Stink bugs hide "everywhere", including collecting in large numbers in hidden compartments in vehicles. They "aggregate during the winter months, they're trying to find warm places".
Cargo vessels entering Auckland Port are inspected by MPI officers. High-risk vessels get enhanced levels of surveillance and are likely to be fogged with insecticide to bring bugs out of hiding and kill them, before a further inspection.
Carrying out that fogging is a trained team of biosecurity technicians from biosecurity company Genera Ltd.
A detailed plan of action is drawn up before engaging the stink bugs.
A risk analysis is done and technicians are escorted through each deck and level of the huge vessels – which can have 10-14 cargo decks, each 90,000-150,000 cubic metres, with the capacity to carry 4000-5000 vehicles per ship.
"Basically once you start applying the fog, it's kind of like pea soup," says Genera's
Auckland operations manager Brendan McDunphy.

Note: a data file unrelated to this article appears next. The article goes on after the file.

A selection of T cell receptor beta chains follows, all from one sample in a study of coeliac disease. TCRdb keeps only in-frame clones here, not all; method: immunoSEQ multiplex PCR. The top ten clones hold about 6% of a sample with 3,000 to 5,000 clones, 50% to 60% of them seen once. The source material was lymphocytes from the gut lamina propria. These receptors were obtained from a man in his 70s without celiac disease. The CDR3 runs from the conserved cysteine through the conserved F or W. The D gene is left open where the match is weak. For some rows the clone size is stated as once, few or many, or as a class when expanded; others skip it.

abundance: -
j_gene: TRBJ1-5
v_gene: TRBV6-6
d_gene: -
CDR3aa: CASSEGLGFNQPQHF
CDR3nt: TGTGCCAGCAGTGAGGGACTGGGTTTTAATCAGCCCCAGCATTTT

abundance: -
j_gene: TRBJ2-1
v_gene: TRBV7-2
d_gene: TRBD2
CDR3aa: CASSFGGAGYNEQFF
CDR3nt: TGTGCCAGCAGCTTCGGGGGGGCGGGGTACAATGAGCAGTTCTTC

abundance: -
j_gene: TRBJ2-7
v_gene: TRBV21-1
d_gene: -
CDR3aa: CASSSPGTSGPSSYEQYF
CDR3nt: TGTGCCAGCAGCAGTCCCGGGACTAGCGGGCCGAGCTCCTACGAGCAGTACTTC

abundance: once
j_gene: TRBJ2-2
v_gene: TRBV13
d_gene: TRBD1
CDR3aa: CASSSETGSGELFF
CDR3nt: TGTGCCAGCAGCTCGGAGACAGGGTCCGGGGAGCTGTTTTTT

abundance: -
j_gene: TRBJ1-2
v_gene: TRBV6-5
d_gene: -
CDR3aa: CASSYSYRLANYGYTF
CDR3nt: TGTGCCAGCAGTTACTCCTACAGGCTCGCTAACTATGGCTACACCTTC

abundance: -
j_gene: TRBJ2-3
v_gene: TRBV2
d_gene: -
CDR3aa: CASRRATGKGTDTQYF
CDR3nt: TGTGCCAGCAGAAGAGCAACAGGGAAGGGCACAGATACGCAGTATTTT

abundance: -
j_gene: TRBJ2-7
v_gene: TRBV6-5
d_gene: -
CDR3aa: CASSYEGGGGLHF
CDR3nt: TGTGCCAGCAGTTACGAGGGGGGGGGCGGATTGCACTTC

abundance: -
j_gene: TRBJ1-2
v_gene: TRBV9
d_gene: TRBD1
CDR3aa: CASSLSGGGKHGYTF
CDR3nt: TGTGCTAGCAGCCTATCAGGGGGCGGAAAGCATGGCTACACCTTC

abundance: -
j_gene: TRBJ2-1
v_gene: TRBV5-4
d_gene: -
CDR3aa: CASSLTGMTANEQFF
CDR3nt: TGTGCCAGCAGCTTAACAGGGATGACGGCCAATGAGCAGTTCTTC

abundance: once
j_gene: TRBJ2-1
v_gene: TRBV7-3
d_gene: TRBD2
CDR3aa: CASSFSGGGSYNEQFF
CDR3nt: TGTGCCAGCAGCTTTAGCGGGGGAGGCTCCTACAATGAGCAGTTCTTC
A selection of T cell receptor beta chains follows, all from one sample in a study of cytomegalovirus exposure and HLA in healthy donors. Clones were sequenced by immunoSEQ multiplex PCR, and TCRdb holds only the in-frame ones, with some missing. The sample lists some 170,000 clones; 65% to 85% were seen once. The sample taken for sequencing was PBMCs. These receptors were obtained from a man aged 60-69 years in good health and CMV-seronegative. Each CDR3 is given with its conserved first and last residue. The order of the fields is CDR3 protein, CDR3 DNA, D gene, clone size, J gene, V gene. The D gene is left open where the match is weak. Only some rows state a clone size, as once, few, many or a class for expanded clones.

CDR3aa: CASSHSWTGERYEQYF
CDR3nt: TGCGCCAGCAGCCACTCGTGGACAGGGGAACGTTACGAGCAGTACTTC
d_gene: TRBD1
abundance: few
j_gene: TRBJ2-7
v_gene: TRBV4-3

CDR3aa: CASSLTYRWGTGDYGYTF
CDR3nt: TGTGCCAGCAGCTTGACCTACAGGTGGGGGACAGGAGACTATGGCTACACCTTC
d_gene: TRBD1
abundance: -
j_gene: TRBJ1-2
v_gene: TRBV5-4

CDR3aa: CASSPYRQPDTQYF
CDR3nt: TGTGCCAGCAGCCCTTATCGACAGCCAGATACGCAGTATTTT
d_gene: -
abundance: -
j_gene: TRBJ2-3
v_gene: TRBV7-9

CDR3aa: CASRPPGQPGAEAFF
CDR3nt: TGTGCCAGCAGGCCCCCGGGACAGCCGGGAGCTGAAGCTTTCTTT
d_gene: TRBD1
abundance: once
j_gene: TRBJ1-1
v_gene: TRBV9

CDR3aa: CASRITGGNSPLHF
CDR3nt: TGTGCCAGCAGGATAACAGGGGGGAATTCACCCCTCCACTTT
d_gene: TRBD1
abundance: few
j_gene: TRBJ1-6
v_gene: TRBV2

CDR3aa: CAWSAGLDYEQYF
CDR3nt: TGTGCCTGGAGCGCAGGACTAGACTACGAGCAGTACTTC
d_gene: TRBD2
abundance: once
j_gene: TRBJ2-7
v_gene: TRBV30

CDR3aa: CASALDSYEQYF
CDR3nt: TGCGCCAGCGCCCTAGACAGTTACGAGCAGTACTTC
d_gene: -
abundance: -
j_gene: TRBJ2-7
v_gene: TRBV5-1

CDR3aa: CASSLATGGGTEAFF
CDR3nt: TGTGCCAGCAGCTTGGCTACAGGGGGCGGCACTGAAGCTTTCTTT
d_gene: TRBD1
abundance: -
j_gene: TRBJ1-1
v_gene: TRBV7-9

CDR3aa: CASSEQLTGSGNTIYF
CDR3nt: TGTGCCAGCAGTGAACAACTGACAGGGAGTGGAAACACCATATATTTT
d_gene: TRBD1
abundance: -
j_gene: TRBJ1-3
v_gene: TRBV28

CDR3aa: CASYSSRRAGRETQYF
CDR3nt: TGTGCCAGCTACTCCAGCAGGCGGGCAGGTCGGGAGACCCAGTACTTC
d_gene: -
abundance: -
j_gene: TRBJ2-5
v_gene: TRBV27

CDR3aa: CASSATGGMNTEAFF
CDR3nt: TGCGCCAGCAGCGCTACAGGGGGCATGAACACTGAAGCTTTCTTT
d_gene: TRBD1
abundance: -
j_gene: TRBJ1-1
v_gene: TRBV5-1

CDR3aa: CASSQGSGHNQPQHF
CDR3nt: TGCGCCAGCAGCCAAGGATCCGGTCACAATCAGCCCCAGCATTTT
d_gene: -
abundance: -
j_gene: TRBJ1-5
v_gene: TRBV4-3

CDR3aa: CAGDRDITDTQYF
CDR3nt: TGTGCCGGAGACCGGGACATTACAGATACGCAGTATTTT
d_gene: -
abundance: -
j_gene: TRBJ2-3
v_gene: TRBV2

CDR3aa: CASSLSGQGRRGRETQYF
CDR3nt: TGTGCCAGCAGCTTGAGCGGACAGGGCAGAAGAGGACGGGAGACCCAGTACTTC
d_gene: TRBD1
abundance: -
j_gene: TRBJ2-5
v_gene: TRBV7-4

"You have to work an exit strategy from each deck… work how you're basically going to fog your way off the vessel."
"When you've finished a deck, you cannot see your hand in front of your face."
An MPI-prescribed insecticide is mixed with a fogging agent in a thermofogger – which looks to the untrained eye (ie mine) remarkably like a proton pack gun from the movie Ghostbusters.
The mix sprays from the end of the thermofogger's heat tube, filling the decks and seeping into nooks and crannies to drive any stink bugs out of hiding.
There's a minimum six-hour stand down period after the specially-suited technicians leave the vessel, followed by at least another four to five hours for the areas to ventilate.
MPI officers go back on-board to re-inspect and determine the ship's fate.
For a "medium-risk vessel", such as one which has only visited a Japan port or is carrying perhaps a small amount of freight from Japan, MPI will inspect the ship then may allow a sample to come off the vessel to be further risk-assessed, McElhannan says.
That cargo sample "could be 50, 100, 200 cars, whatever we think is representative enough".
This is where the truly dogged defender of our shorelines joins the fray.
Golden labrador Georgie is New Zealand's first and only dedicated brown marmorated stink bug detector dog.
Wearing socks so she doesn't scratch the vehicles, Georgie will sniff around them for any scent of the bugs.